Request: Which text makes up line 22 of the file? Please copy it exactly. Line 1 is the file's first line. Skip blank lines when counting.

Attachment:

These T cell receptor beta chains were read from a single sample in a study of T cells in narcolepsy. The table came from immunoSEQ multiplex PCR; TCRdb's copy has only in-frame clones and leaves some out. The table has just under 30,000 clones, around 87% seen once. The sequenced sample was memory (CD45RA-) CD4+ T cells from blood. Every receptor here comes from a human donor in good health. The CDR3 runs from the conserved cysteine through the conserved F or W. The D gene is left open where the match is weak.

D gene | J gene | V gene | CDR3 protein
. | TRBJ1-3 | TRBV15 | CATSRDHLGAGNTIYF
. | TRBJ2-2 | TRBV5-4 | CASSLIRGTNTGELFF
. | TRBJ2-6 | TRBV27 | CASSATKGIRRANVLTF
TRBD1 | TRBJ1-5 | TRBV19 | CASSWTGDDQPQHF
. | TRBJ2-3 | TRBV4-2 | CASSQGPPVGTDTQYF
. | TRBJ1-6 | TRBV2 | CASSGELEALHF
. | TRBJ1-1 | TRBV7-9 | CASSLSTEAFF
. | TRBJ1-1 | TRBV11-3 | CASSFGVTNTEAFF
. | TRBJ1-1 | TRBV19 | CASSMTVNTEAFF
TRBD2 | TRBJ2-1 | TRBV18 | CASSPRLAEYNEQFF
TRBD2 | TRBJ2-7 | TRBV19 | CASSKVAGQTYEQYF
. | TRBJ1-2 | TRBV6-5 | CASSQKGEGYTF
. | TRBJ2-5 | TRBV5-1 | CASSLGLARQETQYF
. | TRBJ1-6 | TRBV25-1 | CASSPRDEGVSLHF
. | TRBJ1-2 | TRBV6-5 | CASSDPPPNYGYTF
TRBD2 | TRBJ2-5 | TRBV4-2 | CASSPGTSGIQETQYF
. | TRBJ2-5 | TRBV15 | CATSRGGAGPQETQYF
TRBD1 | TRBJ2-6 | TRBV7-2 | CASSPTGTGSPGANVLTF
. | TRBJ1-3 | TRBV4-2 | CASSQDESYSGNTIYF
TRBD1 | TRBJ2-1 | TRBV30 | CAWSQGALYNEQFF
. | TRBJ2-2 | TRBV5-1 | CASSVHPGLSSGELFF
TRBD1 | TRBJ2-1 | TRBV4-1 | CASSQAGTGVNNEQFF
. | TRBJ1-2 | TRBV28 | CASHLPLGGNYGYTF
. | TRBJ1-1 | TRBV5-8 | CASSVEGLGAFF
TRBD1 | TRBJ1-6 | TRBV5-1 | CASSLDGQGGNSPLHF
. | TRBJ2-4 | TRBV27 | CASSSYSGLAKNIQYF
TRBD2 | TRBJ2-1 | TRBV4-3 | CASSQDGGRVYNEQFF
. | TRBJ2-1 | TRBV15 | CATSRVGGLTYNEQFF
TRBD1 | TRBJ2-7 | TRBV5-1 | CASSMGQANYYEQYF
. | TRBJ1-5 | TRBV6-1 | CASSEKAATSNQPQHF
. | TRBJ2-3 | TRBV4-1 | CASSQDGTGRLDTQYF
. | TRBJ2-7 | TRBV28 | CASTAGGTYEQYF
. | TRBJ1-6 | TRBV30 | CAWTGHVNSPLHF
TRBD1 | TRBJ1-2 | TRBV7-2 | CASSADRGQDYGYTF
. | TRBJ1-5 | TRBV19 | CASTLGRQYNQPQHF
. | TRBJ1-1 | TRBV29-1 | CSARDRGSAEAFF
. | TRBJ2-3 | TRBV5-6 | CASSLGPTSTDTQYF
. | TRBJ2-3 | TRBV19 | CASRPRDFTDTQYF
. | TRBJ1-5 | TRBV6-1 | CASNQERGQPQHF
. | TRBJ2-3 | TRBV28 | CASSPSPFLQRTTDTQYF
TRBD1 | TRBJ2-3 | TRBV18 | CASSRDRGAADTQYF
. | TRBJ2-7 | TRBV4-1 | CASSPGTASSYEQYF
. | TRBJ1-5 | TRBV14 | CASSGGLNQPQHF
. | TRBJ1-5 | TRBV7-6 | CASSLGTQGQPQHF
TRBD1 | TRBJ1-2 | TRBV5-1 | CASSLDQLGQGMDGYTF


TRBD1 | TRBJ2-1 | TRBV30 | CAWSQGALYNEQFF